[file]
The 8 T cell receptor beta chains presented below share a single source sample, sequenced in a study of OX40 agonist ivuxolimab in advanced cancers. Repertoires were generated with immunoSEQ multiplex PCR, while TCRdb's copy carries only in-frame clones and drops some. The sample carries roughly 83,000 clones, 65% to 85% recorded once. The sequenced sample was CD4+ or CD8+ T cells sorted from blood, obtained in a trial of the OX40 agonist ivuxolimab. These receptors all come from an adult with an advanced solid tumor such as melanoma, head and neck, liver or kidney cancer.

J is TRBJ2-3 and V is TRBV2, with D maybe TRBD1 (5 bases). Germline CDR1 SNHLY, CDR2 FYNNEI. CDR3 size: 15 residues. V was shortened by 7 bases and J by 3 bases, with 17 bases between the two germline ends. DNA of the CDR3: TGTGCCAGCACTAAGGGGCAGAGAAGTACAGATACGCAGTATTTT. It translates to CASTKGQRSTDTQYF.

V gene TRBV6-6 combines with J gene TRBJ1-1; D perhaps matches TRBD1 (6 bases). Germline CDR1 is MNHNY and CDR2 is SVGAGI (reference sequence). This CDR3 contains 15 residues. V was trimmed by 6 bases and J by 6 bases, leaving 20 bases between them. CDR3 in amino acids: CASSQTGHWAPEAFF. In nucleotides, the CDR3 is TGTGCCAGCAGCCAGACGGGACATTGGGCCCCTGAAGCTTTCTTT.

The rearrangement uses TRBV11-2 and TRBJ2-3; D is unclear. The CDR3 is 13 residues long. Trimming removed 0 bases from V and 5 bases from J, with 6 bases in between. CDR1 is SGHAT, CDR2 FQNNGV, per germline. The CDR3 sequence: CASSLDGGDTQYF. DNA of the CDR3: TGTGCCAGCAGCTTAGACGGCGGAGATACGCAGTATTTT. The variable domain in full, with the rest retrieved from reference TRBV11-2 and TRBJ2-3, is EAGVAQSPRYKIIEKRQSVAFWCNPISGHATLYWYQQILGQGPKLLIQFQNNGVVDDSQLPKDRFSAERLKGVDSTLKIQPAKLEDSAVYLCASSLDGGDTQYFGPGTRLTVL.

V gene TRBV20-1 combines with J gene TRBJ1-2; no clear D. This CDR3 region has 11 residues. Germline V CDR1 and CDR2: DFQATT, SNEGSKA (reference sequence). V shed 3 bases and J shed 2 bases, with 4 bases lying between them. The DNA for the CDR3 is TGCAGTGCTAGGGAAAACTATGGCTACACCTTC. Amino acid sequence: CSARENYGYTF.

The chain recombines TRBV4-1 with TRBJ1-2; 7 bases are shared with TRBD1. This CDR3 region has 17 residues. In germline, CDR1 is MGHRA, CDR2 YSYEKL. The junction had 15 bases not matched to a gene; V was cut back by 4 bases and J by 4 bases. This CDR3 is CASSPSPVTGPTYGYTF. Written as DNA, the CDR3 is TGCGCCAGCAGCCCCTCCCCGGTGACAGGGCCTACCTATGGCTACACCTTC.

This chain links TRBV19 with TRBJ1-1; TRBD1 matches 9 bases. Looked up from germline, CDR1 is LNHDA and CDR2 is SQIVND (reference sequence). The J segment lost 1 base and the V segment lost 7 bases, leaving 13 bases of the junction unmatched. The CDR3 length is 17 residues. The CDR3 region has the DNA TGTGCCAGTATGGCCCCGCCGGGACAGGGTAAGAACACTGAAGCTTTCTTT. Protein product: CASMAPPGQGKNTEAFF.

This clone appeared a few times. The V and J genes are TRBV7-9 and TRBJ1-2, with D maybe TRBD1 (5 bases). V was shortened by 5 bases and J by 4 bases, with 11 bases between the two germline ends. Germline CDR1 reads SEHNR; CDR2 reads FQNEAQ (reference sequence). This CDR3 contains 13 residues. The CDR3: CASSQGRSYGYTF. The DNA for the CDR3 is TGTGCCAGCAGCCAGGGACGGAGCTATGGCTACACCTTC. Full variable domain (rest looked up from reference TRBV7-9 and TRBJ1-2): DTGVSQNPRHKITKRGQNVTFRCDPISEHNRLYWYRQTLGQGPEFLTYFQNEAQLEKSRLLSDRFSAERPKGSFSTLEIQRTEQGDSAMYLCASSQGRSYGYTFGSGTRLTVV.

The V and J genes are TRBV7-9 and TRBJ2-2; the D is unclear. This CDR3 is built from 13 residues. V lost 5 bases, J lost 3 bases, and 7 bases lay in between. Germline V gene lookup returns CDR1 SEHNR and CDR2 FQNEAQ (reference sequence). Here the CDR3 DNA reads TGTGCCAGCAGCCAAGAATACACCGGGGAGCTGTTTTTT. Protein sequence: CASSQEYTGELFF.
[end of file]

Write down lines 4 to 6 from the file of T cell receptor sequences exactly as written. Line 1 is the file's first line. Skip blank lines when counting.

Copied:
The rearrangement uses TRBV11-2 and TRBJ2-3; D is unclear. The CDR3 is 13 residues long. Trimming removed 0 bases from V and 5 bases from J, with 6 bases in between. CDR1 is SGHAT, CDR2 FQNNGV, per germline. The CDR3 sequence: CASSLDGGDTQYF. DNA of the CDR3: TGTGCCAGCAGCTTAGACGGCGGAGATACGCAGTATTTT. The variable domain in full, with the rest retrieved from reference TRBV11-2 and TRBJ2-3, is EAGVAQSPRYKIIEKRQSVAFWCNPISGHATLYWYQQILGQGPKLLIQFQNNGVVDDSQLPKDRFSAERLKGVDSTLKIQPAKLEDSAVYLCASSLDGGDTQYFGPGTRLTVL.

V gene TRBV20-1 combines with J gene TRBJ1-2; no clear D. This CDR3 region has 11 residues. Germline V CDR1 and CDR2: DFQATT, SNEGSKA (reference sequence). V shed 3 bases and J shed 2 bases, with 4 bases lying between them. The DNA for the CDR3 is TGCAGTGCTAGGGAAAACTATGGCTACACCTTC. Amino acid sequence: CSARENYGYTF.

The chain recombines TRBV4-1 with TRBJ1-2; 7 bases are shared with TRBD1. This CDR3 region has 17 residues. In germline, CDR1 is MGHRA, CDR2 YSYEKL. The junction had 15 bases not matched to a gene; V was cut back by 4 bases and J by 4 bases. This CDR3 is CASSPSPVTGPTYGYTF. Written as DNA, the CDR3 is TGCGCCAGCAGCCCCTCCCCGGTGACAGGGCCTACCTATGGCTACACCTTC.